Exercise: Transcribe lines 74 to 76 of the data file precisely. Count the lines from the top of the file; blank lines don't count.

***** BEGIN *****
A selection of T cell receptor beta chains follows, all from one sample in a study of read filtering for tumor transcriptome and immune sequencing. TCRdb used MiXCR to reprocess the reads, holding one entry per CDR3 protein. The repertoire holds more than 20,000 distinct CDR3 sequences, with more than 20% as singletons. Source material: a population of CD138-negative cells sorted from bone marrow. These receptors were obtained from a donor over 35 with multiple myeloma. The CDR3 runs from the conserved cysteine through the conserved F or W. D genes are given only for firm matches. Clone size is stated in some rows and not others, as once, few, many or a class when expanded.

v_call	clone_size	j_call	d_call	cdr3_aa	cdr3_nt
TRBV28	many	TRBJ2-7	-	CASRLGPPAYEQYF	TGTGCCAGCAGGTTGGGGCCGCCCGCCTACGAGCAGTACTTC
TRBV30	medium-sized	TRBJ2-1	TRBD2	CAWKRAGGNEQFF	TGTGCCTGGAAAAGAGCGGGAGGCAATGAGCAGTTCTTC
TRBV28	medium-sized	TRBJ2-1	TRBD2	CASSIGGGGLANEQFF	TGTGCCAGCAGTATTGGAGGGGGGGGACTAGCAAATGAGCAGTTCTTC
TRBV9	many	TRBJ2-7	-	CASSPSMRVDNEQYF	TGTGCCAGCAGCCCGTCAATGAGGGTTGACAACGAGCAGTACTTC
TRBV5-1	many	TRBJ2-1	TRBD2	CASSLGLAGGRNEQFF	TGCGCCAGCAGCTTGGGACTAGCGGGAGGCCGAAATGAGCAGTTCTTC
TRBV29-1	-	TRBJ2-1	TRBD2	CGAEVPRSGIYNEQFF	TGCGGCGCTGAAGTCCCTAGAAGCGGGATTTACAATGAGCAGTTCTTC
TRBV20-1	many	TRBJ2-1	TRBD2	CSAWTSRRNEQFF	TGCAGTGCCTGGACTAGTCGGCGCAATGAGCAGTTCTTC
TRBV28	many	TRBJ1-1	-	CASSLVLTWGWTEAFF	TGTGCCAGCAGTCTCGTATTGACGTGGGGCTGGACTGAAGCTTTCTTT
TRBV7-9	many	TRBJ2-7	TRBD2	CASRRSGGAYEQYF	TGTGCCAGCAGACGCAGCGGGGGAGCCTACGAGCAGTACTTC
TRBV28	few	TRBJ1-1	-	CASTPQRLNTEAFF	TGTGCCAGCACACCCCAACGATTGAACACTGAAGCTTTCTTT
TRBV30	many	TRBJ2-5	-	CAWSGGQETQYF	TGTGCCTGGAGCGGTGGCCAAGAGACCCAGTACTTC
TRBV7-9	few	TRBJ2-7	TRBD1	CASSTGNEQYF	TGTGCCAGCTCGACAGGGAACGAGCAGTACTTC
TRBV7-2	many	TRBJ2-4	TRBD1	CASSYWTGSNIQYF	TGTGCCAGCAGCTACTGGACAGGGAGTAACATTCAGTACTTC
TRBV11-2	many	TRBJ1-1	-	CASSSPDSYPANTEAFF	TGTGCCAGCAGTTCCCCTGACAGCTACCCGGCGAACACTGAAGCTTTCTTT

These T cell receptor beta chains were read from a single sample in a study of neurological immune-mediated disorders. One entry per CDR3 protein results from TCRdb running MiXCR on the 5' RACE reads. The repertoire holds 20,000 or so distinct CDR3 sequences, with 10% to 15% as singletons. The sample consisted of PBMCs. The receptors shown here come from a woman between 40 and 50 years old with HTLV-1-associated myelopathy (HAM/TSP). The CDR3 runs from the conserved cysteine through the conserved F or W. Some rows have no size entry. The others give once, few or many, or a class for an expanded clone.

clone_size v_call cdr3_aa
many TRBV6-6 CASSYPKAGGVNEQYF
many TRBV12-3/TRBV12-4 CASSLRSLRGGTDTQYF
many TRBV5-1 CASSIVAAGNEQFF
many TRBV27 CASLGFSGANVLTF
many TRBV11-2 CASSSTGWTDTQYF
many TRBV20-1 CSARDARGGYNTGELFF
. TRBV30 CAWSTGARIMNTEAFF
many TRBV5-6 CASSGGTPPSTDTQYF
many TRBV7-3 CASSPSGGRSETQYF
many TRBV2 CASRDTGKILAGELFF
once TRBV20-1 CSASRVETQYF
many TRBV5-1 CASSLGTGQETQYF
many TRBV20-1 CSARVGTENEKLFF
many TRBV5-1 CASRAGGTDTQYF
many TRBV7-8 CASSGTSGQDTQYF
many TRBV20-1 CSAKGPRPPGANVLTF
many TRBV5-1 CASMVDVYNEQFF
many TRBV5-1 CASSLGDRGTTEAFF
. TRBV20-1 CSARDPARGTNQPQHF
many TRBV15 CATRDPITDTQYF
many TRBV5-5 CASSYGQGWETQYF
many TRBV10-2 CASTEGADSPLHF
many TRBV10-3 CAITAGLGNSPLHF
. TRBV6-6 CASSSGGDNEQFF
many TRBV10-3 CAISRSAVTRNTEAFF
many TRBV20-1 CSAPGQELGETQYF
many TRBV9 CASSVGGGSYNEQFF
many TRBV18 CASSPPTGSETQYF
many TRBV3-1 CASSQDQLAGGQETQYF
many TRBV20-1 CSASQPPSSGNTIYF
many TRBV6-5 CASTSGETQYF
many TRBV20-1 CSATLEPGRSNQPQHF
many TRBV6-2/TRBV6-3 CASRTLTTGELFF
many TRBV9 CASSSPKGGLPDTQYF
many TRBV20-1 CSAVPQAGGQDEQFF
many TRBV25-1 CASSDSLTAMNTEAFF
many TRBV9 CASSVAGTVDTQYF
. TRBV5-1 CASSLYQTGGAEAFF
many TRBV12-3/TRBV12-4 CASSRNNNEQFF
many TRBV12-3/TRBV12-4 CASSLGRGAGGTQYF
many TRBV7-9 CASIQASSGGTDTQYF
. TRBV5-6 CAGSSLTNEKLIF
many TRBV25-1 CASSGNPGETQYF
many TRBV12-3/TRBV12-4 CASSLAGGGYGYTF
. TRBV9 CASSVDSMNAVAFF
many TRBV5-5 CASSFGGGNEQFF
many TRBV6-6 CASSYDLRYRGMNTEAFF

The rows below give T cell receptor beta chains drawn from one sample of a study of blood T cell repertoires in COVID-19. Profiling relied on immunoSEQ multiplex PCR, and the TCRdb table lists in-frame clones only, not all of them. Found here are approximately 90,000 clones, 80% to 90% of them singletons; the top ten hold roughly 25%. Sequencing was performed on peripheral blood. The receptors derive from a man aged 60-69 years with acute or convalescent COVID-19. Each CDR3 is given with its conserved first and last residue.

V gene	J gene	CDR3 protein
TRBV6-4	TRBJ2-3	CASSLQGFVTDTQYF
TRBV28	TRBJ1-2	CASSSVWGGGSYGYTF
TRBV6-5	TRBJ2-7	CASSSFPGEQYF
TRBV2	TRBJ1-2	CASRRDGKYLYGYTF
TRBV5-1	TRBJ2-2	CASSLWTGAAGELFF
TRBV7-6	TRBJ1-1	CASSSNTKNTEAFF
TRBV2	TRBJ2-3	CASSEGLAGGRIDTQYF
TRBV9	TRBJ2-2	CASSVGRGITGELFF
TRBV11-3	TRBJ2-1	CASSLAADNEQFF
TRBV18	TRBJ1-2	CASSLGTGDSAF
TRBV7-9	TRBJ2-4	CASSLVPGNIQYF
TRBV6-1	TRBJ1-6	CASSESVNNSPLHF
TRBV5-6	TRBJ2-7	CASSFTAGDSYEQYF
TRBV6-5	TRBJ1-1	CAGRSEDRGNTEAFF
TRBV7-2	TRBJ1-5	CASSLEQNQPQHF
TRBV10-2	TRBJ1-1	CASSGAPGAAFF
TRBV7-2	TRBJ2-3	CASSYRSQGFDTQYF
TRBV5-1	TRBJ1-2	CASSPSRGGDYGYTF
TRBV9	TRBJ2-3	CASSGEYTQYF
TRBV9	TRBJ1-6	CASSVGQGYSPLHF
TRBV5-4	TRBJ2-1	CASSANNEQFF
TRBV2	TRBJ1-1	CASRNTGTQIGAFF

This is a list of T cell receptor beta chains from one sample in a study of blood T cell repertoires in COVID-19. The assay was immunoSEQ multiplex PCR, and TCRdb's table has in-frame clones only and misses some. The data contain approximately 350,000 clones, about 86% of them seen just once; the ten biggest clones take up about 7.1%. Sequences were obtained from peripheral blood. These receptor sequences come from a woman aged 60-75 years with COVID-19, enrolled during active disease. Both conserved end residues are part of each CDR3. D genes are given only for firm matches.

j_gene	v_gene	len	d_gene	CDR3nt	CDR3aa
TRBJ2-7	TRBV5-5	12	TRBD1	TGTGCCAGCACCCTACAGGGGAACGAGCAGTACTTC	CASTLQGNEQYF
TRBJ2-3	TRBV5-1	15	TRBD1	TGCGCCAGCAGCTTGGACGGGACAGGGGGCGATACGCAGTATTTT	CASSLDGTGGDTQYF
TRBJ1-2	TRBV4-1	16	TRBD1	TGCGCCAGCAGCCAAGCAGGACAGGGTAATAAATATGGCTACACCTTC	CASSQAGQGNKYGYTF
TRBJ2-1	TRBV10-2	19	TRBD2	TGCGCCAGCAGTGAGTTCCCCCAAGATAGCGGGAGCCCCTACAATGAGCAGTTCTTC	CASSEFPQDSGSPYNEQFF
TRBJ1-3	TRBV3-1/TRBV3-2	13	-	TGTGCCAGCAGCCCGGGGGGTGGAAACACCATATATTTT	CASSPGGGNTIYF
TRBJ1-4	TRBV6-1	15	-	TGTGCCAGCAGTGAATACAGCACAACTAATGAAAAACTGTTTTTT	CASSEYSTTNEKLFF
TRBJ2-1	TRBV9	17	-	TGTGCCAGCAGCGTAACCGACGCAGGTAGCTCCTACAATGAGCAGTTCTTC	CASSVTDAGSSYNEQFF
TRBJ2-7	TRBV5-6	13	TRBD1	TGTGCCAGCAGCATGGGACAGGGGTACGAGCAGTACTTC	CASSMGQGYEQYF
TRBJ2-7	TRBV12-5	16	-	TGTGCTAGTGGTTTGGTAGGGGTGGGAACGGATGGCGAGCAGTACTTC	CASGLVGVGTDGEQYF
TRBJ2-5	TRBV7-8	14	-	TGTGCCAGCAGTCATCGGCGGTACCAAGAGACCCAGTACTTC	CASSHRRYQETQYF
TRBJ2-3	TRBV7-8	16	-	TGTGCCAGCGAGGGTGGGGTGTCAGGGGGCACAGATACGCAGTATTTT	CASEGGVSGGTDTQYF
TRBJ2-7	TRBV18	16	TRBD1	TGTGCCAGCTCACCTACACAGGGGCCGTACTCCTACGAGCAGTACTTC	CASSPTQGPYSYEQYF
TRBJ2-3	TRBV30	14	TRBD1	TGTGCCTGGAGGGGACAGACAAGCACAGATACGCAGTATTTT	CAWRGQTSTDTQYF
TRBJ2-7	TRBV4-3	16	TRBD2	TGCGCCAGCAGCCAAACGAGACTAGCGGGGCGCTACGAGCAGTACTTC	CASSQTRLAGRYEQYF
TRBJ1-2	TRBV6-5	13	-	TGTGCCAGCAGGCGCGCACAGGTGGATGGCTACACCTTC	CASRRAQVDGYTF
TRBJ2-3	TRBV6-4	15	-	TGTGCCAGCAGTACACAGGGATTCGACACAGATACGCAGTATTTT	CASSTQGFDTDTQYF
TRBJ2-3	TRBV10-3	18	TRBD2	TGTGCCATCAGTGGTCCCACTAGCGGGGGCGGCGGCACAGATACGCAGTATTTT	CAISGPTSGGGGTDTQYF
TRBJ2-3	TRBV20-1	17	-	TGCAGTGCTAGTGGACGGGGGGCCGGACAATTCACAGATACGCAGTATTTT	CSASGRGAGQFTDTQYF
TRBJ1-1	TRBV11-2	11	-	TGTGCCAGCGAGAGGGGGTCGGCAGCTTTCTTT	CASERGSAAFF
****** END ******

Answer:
TRBV2	TRBJ2-3	CASSEGLAGGRIDTQYF
TRBV9	TRBJ2-2	CASSVGRGITGELFF
TRBV11-3	TRBJ2-1	CASSLAADNEQFF